The tiny 6’ #3 Butter Stick is bent double and shaking right through the cork and up my arm as four pounds of narky New Zealand brown trout makes another lunges up the tiny stream.
A six-foot, three-weight glass rod is a small stream rod for small fish, right? New Zealand is all big, frothy rivers full of huge fish, right? Butter melts, right? Well, as it happens it’s no on all points.
Early in the 2013 season, Andrew Bell and I were driving somewhere, anywhere other than our base at Gore where the Mataura river was running high, dirty and un-fishable, when we pulled over near a small bridge to dig out some more chocolate and possibly have another nip of scotch. Naturally, we had a look at the small, ditch-like stream and naturally, this being New Zealand, there were rising trout. Lots of them. Where were we going again?
The fish were very small by NZ standards and barely made three pounds, but they were eating like the Fat Controller and… well, you know what happens next.
On this trip I’d packed a pair of fast Sage TCX 5 weights in nine- and ten-foot lengths to cover everything from the small water to pounding the big stuff with heavy nymphs in high winds. Just before we left however, Peter Morse had dropped by with a pair of Redington Butter Stick glass rods in three- and five-weight and, with a wink, suggested they might be kind of fun.
Not being very good at arguing fishing with Peter, I threw them in the kit, figuring they might get a run if we found some small water worth fishing in the early season high flows.
Well, I can’t really say anything about the five-weight, because once Andrew got it in his mitts he didn’t let go, but the three is another story and standing on that bridge, it was screaming at me for a run.
Compared to a modern, mid- or even slow-action graphite rod, the Butter Stick is heavier and slower in the hand (though only two ounces in actual weight) and misses out on some distance, but is very, very forgiving as you would expect from glass and always fun.
The flex is incredible and you feel everything in the cast from its tip to your elbow. In close, with just a few feet of line out, I doubt many rods could touch this one for chucking out a double-fly rig with a plop, or a tiny dry with barley a whisper. The very short rod length takes distance on the one hand, but slaps you with great accuracy with the other, and once you get a feel for it, landing a fly on a dime is easier than finding real men in an all-men’s soccer team.
My first cast, with a small Wyatt’s deer hair emerger is flicked out thirty feet on a long light 5x tippet and almost immediately smacked. With the 9’ TCX 5 weight I’ve been fishing, I would have had to be careful on the strike not to ping the fish on the light tippet, but the little Butter Stick absorbs the hit with an easy, endless bend and it’s fish on.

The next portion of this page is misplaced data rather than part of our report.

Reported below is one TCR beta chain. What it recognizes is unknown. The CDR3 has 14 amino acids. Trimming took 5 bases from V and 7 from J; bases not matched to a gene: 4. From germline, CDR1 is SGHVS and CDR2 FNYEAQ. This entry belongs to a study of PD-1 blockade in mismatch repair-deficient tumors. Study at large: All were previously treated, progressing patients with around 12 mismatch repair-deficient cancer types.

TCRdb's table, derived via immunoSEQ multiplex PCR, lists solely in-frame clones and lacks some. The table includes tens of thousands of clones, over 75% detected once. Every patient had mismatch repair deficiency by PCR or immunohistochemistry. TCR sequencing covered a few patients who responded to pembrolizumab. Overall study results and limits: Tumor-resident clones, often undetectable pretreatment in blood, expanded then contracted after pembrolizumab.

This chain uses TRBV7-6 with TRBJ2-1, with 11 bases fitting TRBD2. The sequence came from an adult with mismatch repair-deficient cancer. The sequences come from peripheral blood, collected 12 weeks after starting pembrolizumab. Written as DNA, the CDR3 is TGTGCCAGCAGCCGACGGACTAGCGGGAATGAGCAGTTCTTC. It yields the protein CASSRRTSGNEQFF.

Compared to playing the fish on a fast five, the rod is, of course, a noodle, but it’s soon obvious that snapping the tippet is highly unlikely and the fish is quickly brought to hand.
That first fish—probably two and a half pounds—is the first of many that day and any plans for the day afterwards are quickly forgotten.
On the second day, after a lucky chat with a landowner at the shops we’re granted access to a section of the creek further downstream and find almost spring creek-like conditions and bigger fish in great numbers. By being a little sneaky, it’s pretty easy to get into the rods sweet spot for distance between twenty and thirty feet and land flies where they need to be without spooking the fish and the day that follows will live long in my memory as one of the best thanks to perfect conditions, great fish and a magic little glass twig.
In hindsight, I might say the short three-weight Butter Stick is a little light for most New Zealand waters and this tiny creek is an early season fluke. Maybe the five-weight, or even a four would be a better bet? That said, since then I’ve virtually stolen the rod from Peter and it’s proven an absolute gem in small Australian streams.
Of course, glass is nothing new, but over the last few years it’s made a solid come-back in fly fishing thanks to a dedicated group of custom rod builders, some great new product from the big manufacturers and a vast and varied group of fanatical users. The best place to see what’s going on in the world of custom and factory glass rods is The fiberglass manifesto blog.
Butter Sticks are available from a 6’2 two-weight through to an 8’ five-weight and cost around $390 in Australia and $249 US.
My current favourite line on the Butter Stick in the Rio Perception in WF#3.